The Atlantic Coast Pipeline is not needed, and we don’t want this 42″, 600-mile fracked gas pipeline. We want clean water, healthy air, our precious lands to stay intact, and a safe future.

No Significant Concerns?

In 2005, state and federal regulators dismissed warnings from environmental groups and local officials about the risk of catastrophic flooding below a major Northern California dam. Instead, the regulators at the time said they were confident that the hillside at the Oroville Dam that helps hold back hundreds of billions of gallons of water was stable and did not need to be reinforced with concrete. FERC, the agency that oversees the dam’s re-licensing and received the request for armoring, agreed that paving was not needed. State water resources department officials wrote in a final environmental impact report dated June 2008 that no “significant concerns” about the hillside’s stability had been raised in any government or independent review.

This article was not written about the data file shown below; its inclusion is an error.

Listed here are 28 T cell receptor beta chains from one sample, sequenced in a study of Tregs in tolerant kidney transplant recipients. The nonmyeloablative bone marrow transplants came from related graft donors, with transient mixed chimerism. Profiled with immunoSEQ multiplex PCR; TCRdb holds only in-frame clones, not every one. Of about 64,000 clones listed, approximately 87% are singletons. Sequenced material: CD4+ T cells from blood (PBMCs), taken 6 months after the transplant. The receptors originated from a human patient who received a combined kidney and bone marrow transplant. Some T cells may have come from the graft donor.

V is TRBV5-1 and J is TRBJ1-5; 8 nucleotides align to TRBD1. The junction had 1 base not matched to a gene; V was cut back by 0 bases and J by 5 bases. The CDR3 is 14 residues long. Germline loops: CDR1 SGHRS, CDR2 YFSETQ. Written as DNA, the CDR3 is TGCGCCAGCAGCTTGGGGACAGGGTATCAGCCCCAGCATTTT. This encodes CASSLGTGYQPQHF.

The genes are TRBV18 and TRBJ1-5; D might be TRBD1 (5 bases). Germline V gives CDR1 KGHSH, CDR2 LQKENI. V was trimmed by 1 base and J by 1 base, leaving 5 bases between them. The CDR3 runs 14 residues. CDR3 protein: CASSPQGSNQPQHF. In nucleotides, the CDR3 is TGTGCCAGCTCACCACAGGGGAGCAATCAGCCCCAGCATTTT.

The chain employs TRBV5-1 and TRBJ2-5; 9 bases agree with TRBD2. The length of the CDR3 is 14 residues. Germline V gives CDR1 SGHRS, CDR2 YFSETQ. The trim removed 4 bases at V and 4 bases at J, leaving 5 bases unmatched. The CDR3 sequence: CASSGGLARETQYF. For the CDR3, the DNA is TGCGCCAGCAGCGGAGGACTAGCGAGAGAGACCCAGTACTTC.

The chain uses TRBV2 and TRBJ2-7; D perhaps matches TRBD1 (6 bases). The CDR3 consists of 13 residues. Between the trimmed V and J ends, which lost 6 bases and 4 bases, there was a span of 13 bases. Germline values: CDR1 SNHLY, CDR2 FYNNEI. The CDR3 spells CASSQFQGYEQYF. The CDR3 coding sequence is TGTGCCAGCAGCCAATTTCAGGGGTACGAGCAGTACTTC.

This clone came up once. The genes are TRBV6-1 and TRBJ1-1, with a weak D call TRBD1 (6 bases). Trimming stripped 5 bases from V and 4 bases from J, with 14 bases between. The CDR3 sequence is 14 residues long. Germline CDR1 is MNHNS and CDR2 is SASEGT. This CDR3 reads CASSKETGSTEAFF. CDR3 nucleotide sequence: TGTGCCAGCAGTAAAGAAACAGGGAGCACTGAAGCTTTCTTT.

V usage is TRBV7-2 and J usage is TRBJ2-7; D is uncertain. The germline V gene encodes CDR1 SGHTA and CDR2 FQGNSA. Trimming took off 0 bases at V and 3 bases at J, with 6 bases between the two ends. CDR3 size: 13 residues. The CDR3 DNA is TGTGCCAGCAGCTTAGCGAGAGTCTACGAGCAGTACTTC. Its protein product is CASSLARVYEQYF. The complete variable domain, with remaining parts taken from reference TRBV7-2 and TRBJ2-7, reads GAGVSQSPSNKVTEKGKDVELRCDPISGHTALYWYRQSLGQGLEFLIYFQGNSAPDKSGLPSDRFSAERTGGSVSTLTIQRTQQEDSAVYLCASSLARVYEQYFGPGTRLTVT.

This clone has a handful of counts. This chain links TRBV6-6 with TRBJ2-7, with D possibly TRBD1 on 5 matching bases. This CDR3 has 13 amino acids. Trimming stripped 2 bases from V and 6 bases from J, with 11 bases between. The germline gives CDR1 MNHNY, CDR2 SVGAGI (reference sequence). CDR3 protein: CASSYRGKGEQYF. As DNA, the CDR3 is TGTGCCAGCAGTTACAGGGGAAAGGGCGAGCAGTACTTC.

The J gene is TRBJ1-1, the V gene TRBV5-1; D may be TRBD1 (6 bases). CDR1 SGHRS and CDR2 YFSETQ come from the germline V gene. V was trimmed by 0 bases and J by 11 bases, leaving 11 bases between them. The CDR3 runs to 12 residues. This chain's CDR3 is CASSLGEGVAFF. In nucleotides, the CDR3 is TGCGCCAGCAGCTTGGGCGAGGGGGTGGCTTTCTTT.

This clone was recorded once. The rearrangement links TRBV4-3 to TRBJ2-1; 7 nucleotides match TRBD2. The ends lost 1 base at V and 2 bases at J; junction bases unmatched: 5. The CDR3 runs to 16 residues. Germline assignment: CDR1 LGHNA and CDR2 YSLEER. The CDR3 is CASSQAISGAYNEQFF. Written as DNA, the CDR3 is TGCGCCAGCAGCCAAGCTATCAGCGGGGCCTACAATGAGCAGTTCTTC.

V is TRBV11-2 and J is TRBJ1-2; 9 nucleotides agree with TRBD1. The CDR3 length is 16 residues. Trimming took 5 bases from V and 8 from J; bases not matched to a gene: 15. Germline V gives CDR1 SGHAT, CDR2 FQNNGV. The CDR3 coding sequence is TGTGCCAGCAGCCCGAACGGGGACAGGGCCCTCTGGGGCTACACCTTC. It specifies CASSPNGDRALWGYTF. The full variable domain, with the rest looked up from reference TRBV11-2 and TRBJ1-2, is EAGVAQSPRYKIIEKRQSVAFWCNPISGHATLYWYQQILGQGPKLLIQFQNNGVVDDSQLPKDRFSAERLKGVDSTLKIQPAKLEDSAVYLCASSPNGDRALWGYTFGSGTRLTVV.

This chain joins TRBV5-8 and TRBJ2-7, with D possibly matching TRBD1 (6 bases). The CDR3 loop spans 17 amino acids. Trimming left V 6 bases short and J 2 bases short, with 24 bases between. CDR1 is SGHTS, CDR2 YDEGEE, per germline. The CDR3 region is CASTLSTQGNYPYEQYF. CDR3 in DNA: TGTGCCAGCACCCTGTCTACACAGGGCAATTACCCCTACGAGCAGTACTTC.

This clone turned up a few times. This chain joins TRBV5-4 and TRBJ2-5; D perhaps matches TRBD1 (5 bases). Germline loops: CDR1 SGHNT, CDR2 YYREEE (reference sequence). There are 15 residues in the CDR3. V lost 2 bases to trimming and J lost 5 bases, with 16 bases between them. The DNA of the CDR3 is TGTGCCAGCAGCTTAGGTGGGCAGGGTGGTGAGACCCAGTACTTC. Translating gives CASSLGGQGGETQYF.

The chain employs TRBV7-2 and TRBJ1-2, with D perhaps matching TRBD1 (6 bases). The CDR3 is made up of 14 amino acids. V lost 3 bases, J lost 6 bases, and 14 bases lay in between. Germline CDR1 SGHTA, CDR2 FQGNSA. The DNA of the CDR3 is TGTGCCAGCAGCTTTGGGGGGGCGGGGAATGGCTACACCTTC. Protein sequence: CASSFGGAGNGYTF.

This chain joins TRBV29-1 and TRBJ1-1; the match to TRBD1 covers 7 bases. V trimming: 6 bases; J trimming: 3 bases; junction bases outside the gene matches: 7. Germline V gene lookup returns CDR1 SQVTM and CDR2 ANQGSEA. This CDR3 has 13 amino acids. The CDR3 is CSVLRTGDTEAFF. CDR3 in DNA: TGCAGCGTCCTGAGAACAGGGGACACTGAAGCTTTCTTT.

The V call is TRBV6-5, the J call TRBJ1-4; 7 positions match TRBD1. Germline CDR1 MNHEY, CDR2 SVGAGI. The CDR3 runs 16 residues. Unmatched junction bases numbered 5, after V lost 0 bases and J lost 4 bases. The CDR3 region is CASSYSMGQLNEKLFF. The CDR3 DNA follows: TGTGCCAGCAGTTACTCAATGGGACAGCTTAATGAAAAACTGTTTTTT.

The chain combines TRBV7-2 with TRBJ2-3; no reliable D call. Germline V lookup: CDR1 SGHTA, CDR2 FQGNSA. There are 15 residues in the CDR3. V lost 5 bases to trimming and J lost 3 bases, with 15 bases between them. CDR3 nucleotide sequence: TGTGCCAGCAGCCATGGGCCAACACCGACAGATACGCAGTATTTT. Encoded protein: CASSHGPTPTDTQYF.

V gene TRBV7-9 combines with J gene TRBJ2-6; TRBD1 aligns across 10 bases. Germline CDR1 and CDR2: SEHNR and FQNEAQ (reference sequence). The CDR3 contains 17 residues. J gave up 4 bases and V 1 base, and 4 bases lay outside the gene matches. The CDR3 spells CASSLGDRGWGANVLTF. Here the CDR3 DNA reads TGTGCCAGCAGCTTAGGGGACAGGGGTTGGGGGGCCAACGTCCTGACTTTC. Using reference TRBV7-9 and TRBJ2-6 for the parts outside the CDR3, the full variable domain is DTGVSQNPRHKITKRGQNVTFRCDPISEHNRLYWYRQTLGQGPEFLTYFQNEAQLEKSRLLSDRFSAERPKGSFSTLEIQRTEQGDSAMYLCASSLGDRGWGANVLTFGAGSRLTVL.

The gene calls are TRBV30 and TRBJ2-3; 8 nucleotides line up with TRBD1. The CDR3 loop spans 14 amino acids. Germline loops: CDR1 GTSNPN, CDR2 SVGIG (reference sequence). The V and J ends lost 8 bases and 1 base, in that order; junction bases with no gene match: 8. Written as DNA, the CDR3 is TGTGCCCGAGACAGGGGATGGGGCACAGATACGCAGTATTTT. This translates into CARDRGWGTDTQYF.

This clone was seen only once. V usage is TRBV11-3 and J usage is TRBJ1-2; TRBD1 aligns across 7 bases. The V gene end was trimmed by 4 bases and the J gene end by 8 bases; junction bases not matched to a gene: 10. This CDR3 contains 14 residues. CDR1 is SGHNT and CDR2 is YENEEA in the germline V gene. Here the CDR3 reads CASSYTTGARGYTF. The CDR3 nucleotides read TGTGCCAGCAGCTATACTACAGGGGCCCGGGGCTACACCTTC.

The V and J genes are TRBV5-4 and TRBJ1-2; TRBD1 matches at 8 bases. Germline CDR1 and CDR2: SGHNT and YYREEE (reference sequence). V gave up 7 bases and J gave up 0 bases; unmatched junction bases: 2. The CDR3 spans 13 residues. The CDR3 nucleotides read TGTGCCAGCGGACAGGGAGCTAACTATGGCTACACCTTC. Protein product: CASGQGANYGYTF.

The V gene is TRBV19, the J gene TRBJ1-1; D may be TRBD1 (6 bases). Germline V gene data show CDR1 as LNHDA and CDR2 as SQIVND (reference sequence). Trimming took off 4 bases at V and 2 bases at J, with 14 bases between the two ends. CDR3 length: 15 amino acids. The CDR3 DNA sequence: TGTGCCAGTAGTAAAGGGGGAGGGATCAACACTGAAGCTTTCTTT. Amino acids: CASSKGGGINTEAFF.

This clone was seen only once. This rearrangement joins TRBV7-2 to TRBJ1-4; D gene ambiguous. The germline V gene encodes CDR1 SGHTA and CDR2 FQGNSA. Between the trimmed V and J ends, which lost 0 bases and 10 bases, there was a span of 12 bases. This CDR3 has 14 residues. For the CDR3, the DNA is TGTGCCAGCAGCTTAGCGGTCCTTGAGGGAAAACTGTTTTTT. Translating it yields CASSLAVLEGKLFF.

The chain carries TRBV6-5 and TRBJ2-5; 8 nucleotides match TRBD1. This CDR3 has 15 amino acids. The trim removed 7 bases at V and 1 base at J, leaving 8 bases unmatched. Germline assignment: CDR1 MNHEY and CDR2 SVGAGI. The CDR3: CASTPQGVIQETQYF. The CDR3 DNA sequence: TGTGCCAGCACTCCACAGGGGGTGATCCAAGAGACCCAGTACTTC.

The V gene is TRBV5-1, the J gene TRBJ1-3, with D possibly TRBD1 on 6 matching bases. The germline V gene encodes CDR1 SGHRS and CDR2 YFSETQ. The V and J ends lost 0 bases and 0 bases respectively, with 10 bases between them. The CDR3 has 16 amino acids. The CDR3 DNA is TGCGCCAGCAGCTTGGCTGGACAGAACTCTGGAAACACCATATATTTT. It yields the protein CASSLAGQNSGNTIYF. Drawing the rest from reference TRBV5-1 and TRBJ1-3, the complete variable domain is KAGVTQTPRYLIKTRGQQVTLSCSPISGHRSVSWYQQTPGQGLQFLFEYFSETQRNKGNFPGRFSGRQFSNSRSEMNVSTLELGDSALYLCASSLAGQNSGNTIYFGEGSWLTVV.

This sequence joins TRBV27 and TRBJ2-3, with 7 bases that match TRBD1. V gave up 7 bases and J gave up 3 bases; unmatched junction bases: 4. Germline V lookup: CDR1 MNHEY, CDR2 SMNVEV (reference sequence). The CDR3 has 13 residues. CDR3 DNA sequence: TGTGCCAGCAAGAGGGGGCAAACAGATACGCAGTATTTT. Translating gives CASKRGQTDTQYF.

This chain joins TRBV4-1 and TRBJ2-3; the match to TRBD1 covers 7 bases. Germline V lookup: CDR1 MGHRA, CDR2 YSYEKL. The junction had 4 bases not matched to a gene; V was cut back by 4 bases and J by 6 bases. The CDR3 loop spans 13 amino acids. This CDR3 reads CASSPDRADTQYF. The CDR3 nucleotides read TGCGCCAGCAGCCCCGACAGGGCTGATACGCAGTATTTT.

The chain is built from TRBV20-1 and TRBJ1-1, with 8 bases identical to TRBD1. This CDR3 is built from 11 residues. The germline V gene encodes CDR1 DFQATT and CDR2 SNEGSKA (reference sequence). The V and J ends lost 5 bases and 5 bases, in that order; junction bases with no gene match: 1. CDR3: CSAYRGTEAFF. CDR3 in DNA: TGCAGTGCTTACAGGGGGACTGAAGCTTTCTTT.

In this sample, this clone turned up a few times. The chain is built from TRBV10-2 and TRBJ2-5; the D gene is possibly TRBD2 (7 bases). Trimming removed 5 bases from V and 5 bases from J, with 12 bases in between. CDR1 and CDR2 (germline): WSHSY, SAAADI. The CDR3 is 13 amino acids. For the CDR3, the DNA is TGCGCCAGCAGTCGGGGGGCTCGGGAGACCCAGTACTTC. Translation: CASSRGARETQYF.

In FERC’s DEIS for the ACP, they also say they see no significant concerns. Hmmmm….

Read a February 14, 2017, article about the current problems with the Oroville Dam resulting from the superficial analysis that FERC habitually conducts of projects for which it has responsibility.

Continuing the Fight

Voices From Bath and Highlanders for Responsible Development co-sponsored a meeting in Highland County on February 1, 2017. at which speakers from five groups discussed the DEIS and offered ways for the many attendees to continue their involvement in the pipeline fight. Speakers included Greg Buppert, senior attorney with the Southern Environmental Law Center; Rick Webb, Dominion Pipeline Monitoring Coalition program coordinator; Joe Lovett, attorney and founder of Appalachian Mountain Advocates; Lewis Freeman, Allegheny Blue Ridge Alliance executive director; and Nancy Sorrells, with the Augusta County Alliance. The five agreed FERC had issued an incomplete and inaccurate DEIS.